2- I’ve got a week off from FA later on this month, meaning that I should be able to complete most of the work on my forthcoming album, working title- ‘Looking for my Direction- A Documentary’. This will include works spanning the last 10 years, ranging from my roots as a rock and metal guitarist who also played bass, to a point in life where both instruments were on an equal footing, thru the present where my main passion is bass in any and all forms and formats. I’m hoping to have it ready to debut at Bass Bootcamp, though don’t hold me to it! Feel free to check out a couple of the tracks on the audio section of http://www.bentitusmusic.com

3- CYT Fredericksburg presents ‘The Wizard of Oz’- This show opens March 8 and runs for two weekends. CYT Fredericksburg is the benchmark for student-based musical theater groups in Central Virginia, and you should most certainly be there! http://www.cytfredericksburg.org for tickets and information!

4- Toby Fairchild Project @ Cheeseburger in Paradise in Fredericksburg, VA on 2/9- awesome funk, rock, and R&B in a relaxed, chill atmosphere! All of us in the group trade off vocals and play pretty mich whatever comes to mind that’s fun. We hit at 9pm, come on out and support local live music!

That’s pretty much it for now. Hope to see you at a show!

Ben

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Teachers and NAMM- My Perspective

Hello all,

So I just wrapped up day 3 of 4 at NAMM here in Anaheim, CA, and I’ve got a lot to contemplate. First- how to make my feet stop hurting (solution, buy new shoes). Second, what I planned to get out of this experience in the first place. Lastly, and the subject of this particular missive, is what value being a teacher and being at NAMM has, for the teacher or the exhibitors.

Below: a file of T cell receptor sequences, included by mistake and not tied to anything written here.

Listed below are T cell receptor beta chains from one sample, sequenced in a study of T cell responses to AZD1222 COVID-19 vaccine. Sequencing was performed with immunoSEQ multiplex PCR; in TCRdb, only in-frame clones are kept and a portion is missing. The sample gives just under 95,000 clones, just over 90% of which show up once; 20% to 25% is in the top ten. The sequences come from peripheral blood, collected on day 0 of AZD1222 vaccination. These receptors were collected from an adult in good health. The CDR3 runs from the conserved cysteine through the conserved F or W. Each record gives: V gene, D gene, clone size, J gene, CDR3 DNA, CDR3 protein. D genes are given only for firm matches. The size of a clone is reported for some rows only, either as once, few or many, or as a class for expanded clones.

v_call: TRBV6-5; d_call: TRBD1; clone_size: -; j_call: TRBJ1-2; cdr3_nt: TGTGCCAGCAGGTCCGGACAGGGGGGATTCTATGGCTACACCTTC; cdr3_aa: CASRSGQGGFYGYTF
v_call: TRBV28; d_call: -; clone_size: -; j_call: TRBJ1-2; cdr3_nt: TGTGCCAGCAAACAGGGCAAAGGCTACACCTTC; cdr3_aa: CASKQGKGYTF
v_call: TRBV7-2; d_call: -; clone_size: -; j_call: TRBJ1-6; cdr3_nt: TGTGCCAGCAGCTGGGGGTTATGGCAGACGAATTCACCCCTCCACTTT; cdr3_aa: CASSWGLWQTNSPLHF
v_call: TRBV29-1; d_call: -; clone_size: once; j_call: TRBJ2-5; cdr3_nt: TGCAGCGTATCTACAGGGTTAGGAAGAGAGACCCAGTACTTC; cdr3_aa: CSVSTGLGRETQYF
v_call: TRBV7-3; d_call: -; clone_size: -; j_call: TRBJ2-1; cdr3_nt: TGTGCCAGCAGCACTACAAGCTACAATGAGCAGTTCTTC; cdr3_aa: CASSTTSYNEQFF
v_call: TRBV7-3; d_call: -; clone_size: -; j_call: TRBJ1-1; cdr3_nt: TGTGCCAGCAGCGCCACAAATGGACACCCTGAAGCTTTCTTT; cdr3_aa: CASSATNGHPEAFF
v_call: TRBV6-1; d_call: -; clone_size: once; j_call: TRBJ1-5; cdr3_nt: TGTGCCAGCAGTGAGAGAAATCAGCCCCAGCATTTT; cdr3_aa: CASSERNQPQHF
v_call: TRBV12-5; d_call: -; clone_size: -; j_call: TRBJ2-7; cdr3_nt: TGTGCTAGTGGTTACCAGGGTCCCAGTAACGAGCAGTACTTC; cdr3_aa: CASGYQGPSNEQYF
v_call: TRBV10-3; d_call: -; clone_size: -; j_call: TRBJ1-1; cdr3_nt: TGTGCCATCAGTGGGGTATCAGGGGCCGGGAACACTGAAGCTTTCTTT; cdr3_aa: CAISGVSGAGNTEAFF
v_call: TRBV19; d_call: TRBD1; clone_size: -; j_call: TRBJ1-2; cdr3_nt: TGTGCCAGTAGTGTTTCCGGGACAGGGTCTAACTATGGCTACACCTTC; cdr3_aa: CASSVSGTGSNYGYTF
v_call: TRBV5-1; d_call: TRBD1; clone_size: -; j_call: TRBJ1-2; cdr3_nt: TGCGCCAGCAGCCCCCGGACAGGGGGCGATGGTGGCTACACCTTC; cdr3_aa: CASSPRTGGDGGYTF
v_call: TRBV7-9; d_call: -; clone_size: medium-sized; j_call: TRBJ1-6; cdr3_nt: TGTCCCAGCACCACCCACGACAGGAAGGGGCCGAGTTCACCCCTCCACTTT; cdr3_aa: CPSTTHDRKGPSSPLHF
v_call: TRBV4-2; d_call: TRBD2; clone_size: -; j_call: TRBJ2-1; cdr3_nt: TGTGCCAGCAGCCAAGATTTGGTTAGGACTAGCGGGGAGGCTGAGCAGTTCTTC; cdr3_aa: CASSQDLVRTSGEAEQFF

For those that aren’t aware- NAMM is the National Association of Music Merchants trade show. It’s not open to the public, and you have to have a badge and a darn good reason to get in. Thankfully for me, that good reason is that I am an educator and NAMM seems to be making attempts at getting educators involved. Each attendee gets a badge that is both colorcoded and has letters on it to signify whether you are a retailer, exhibitor, artist, teacher, visitor, etc. Here’s where the fun begins.

On Thursday, I was walking through the seemingly endless exhibits, trying to wrap my brain around everything that was packed into the Anaheim Convention Center, arena, and two local hotels. I eventually noticed that exhibitors were pulling random people out of the throngs around me as we walked past to scan their barcodes and, in most cases, give them free stuff. Had I not been paying attention, I may very well could have been trampled by that person in their hurry to get to those other people. I was intrigued because I enjoy free stuff as well. What I came to find out is that these folks weren’t random, but were part of a dying breed at these types of shows- buyers for companies.